Earlier this week, over one million people from around the world “checked in” to the Standing Rock Indian Reservation via Facebook. “Checking in” is an easy way for people to show support for the Standing Rock Sioux tribe. The tribe is protesting oil pipeline construction that they believe threatens their water supply as well as sacred archaeological sites.
But let’s leave politics aside for the moment. As the visibility of the protest has grown, so has the visibility of the tribes’ native language. Do you want to learn more about the Sioux language? Are you curious about the meaning of native words you’ve seen protestors and supporters use? Here are some fast facts about the language and some Sioux translations.
Fast Facts About the Sioux Languages
- 20 to 30 thousand native speakers of Dakota and Lakota, the two major Sioux dialects, still live today in North America.
- Linguists often classify Dakota and Lakota as separate languages, and each has its own dialects and subdialects. However, they are so closely related that they are mostly mutually intelligible.
- Counting all dialects together, Sioux is the fifth most common indigenous language in North America.
- That said, Ethnologue lists it as threatened because not enough children are learning it.
- Sioux has some words that only one gender uses. For example, only men use the greeting “Hau.” The female equivalent is “han.”
- You can watch the Berenstain Bears in Lakota.
Lakota Words and Phrases You Might Have Seen on the News
Hau: “Hello” or “Yes.” (used only by men, at least in some dialects.) This is why every virtually every Native American character in every old movie greets people with “How.”
Han: “Hello” or “yes” for women.
Mni: Water. But as tribe members explained to The Stranger,
“The word “Mni” has two parts that signify a much richer meaning: “Ni” means “to live” and the “M” prefix references the first person.
‘So water literally translates to ‘it gives me life,’ Matt Remle, a Seattle-based Lakota activist and the nephew of Ladonna Brave Bull Allard, the woman who started the Sacred Stone Spirit Camp, explained. “
Mni woconi: water is life
Oceti Sakowin: “7 Council Fires” This is what the Sioux Nation calls themselves. “Sioux” is actually a slang word derived from Chippewa and French. Furthermore, it meant “little serpents” or “little demons.” So, it’s probably safe to say it wasn’t intended as a complement. An alternative explanation is that it comes from an Algonquin word meaning “foreign language speakers.” Either way, the tribe, like many others, has gone into the history books and government records under a name someone else gave them.
Wakan Tanka: The creator. Literally, “The Great Spirit” or “The Great Mystery.”
Oyate: “Nation” or “People”
Tatanka Oyate: “Buffalo nation” or “the buffalo people”
Taŋyáŋ yahí: Welcome (singular)
Taŋyáŋ yahípi: Welcome (plural)
Wóiyaksape: Words of wisdom, passed from elders to young people
The Future of the Lakota Language
What’s next for the Lakota language? It’s hard to say. Most Lakota speakers are older. As mentioned above, Ethnologue calls it “threatened,” which means it’s “used for face-to-face communication within all generations, but it is losing users.”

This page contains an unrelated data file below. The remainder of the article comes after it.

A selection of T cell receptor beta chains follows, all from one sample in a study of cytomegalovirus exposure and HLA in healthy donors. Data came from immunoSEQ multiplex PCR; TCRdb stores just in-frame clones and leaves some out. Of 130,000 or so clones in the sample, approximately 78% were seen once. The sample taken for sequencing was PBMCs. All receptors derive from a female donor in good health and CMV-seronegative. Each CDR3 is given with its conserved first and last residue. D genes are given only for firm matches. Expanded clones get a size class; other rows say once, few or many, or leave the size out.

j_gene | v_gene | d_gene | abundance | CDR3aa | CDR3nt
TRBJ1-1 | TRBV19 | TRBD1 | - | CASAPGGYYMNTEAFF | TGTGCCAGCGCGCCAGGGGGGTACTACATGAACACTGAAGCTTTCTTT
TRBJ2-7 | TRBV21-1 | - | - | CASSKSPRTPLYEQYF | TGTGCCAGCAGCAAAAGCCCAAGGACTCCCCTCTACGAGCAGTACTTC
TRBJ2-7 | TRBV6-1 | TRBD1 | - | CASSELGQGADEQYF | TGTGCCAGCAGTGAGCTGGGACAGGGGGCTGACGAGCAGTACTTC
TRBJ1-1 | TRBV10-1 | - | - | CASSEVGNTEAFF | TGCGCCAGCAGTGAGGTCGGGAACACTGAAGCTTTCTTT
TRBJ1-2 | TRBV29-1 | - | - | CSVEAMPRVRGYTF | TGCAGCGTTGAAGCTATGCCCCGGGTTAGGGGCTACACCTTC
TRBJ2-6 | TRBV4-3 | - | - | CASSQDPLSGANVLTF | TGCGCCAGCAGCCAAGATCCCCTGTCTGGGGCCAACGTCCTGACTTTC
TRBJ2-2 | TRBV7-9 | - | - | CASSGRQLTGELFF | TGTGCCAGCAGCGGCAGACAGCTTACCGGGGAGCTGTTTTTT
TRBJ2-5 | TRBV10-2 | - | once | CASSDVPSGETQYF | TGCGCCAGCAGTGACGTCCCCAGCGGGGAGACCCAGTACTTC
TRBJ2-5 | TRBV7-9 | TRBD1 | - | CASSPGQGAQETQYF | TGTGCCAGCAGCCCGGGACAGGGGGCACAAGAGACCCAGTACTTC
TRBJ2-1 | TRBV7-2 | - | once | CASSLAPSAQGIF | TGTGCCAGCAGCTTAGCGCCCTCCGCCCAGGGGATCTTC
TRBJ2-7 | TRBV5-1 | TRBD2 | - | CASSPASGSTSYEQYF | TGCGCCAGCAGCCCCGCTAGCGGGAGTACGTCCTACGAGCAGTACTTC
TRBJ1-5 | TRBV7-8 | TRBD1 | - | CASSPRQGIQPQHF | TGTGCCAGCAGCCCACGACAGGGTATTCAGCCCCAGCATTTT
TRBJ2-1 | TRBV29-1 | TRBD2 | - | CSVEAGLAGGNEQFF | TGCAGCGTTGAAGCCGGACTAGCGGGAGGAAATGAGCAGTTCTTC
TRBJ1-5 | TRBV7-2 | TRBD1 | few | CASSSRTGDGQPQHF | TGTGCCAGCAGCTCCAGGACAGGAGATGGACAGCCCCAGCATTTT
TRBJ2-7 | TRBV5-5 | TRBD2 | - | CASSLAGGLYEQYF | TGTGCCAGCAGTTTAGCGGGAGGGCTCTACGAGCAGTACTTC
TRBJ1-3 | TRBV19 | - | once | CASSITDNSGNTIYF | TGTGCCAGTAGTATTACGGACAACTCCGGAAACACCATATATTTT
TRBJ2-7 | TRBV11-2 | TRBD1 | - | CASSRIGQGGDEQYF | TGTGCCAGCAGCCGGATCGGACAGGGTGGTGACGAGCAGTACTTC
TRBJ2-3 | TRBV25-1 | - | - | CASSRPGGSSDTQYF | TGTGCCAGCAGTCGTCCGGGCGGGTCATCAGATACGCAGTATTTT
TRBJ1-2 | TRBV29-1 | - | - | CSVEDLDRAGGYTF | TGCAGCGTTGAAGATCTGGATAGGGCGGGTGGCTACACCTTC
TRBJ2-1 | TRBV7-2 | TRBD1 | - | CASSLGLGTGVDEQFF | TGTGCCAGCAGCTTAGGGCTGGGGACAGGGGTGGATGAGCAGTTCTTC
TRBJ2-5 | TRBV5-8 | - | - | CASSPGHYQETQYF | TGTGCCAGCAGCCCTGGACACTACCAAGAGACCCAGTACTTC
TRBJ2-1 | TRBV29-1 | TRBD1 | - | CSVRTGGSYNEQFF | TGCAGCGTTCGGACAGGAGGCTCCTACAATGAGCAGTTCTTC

However, there are efforts being made to reverse the damage. For example, Standing Rock’s Sitting Bull College offers Lakota courses and hosts an immersion program for children. A girl’s school that focuses on Lakota language and culture recently opened on the Pine Ridge Reservation.
Other languages have certainly been worse off and recovered. Plus, according to linguists like Bucknell University Professor Richard Henne-Ochoa, even if children aren’t picking up the language, they are still learning traditional Lakota speech patterns:
“In any culture, there are certain ways of speaking and particular styles of verbal communication, and Lakota culture is no different,” Henne-Ochoa explained. “Even though Lakota children primarily speak English, they still use Lakota ways of communicating and have sophisticated repertoires of communication. So, even though few Lakota children speak Lakota today, the language is very much alive in terms of Lakota ways of speaking.”
Henne-Ochoa believes that this might make it easier to restore the Lakota language.
Why Language Is Important
No matter what happens with the pipeline, hopefully, the tribes will be able to preserve their language and culture. It’s important. According to Professor Henne-Ochoa,
“Letting the language go is not an option for many Lakota people because it is a core element of their identity as individuals and as a sovereign nation, and because they see it as essential to their own cultural survival.”
His conviction is echoed by Lakota activist Alayna Eagle Shield, who believes (based on personal experience) that preserving indigenous languages and cultures can help mitigate the social problems caused by growing up poor and marginalized:
“[L]anguage is public health and public health is language for indigenous people. Our overall well-being has everything to do with how connected we are to our identities, and our languages help bridge that gap. I definitely believe that our people are will do better in all disciplines by gaining a mastery of their languages and cultures.”